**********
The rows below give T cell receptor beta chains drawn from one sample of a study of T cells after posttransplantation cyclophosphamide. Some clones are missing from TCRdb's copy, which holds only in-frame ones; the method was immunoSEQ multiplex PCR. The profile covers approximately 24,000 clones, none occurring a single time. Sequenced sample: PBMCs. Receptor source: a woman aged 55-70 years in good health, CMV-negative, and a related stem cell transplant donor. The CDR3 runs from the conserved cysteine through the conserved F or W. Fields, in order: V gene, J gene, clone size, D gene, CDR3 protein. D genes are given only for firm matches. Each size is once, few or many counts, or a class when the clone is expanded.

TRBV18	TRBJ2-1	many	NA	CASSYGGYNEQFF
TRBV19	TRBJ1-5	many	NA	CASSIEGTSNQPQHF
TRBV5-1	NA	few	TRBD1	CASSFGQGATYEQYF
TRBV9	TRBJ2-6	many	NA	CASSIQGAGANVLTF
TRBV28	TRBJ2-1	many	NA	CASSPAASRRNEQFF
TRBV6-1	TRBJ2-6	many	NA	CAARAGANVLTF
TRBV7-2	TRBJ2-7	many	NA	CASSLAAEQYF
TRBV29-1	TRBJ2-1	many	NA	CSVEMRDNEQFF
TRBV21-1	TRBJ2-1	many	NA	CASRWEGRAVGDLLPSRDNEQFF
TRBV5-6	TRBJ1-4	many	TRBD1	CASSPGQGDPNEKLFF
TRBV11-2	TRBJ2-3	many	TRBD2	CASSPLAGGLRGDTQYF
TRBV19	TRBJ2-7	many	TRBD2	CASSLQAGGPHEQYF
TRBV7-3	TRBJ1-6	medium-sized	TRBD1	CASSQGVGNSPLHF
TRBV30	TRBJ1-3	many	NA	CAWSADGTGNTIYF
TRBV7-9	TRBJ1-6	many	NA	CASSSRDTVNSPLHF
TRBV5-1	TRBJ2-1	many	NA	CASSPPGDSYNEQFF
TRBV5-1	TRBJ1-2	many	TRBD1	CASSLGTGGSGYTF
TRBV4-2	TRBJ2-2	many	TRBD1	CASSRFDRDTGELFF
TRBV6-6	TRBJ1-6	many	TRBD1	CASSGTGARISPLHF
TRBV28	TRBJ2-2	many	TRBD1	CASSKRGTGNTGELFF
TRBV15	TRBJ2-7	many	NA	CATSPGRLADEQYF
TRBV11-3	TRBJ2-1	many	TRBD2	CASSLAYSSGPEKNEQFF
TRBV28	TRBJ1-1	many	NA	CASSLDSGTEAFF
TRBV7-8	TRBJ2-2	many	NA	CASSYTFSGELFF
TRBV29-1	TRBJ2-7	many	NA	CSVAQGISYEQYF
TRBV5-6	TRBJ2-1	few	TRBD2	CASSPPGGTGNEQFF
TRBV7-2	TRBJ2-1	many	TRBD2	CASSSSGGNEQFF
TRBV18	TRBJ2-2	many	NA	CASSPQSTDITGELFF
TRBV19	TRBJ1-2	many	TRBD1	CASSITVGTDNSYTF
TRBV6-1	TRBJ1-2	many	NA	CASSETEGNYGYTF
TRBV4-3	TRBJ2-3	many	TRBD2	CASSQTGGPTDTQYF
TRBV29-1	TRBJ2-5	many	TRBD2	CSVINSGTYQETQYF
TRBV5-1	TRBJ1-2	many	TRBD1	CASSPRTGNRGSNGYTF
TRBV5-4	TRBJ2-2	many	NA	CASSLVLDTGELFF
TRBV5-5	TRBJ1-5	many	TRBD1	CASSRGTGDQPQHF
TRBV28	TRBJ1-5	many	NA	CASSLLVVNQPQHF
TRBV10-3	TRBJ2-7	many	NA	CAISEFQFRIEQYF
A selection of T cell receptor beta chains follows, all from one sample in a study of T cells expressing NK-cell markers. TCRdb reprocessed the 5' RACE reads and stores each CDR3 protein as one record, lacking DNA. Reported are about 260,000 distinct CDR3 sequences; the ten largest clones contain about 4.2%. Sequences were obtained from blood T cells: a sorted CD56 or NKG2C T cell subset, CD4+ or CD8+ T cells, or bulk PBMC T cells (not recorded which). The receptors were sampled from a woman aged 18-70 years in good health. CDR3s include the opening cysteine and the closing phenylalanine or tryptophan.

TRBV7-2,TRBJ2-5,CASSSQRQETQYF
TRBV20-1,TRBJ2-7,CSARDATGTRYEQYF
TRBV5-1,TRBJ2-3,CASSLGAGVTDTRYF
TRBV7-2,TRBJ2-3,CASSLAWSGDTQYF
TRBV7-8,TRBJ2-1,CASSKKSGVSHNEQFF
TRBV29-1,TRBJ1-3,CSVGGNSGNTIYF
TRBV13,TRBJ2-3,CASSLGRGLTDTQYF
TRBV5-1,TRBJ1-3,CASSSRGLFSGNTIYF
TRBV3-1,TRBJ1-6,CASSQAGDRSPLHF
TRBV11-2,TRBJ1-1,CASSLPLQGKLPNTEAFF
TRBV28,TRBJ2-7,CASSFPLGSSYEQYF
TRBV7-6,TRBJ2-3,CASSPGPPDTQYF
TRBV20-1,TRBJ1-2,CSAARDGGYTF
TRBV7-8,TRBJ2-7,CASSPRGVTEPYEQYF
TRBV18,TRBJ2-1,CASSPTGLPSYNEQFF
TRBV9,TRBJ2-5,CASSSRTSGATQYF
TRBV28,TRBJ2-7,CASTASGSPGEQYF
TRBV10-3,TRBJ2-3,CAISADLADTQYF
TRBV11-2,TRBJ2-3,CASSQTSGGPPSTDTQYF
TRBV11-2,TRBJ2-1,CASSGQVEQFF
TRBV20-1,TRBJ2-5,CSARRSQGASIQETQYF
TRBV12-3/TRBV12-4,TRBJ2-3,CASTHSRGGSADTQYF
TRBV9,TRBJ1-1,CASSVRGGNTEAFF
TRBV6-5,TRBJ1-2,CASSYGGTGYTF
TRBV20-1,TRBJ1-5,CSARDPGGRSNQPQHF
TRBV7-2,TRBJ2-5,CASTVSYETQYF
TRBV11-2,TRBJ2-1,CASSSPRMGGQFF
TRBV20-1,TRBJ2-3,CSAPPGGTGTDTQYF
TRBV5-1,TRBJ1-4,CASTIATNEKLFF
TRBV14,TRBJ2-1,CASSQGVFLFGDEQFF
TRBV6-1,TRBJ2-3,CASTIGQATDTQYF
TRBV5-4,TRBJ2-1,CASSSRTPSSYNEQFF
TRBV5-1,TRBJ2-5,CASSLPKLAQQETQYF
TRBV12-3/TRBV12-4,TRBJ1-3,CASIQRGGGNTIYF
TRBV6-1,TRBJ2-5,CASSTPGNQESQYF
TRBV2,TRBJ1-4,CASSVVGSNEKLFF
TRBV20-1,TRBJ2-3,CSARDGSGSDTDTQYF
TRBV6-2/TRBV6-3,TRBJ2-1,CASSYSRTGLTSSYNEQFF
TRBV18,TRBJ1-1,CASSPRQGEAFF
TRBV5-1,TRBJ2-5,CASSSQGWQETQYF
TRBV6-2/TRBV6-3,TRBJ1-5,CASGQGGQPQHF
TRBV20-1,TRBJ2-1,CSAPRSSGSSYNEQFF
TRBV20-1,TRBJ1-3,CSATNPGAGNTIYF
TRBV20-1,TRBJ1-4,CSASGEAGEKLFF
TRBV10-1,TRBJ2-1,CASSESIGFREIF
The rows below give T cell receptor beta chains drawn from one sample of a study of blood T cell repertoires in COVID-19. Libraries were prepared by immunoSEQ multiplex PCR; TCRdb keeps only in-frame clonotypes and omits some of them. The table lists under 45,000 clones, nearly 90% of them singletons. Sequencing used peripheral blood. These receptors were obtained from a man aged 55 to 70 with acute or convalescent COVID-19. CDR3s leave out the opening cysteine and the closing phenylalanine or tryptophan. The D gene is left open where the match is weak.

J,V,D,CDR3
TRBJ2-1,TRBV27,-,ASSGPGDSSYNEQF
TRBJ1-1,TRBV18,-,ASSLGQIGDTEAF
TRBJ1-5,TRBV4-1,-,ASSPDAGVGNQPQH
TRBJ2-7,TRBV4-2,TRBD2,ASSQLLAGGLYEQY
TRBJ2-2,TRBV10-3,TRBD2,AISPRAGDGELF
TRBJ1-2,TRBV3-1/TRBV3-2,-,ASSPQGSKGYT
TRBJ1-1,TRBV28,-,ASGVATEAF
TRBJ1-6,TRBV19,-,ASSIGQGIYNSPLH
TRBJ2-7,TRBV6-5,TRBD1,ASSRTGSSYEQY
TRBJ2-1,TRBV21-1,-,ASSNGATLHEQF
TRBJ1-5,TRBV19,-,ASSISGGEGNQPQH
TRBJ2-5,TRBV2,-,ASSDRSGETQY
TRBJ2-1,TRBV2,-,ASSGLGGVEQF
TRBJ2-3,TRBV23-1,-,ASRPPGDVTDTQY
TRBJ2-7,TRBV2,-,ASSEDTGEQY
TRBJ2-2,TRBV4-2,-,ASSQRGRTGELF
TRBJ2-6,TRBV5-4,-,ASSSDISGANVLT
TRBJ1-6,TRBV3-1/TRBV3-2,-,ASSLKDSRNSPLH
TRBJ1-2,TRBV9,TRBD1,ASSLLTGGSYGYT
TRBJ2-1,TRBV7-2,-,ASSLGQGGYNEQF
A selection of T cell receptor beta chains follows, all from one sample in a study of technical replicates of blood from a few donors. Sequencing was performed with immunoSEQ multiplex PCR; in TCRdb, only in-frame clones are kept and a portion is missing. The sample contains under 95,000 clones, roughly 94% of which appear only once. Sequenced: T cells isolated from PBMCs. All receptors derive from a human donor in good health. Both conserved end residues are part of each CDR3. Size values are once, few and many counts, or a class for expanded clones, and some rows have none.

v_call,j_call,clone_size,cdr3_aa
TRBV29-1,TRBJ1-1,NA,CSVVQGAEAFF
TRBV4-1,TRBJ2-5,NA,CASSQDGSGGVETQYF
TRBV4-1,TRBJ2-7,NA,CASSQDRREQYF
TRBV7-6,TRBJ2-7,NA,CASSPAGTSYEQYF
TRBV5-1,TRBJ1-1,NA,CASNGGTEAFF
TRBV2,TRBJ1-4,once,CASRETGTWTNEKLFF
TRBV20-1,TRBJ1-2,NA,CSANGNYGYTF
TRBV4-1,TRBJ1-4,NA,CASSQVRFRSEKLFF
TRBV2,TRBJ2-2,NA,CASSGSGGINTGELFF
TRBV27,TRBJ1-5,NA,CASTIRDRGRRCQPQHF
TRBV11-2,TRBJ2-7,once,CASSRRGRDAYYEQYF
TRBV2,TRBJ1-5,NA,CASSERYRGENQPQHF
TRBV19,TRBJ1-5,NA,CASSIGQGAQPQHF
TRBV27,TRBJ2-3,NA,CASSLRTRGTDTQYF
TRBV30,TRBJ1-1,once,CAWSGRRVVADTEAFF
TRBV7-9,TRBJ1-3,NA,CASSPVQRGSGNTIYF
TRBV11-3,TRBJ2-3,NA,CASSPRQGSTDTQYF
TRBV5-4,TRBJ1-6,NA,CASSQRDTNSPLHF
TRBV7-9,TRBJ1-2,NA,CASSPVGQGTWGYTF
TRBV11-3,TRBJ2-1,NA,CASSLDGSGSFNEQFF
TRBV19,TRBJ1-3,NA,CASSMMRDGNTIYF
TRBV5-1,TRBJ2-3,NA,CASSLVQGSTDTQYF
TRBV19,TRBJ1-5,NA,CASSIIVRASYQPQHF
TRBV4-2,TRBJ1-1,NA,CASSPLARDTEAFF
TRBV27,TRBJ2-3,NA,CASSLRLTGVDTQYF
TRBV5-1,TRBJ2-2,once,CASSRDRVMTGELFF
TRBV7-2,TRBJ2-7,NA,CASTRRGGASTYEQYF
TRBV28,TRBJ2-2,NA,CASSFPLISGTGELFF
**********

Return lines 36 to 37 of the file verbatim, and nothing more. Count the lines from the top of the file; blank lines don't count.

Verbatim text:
TRBV5-5	TRBJ1-5	many	TRBD1	CASSRGTGDQPQHF
TRBV28	TRBJ1-5	many	NA	CASSLLVVNQPQHF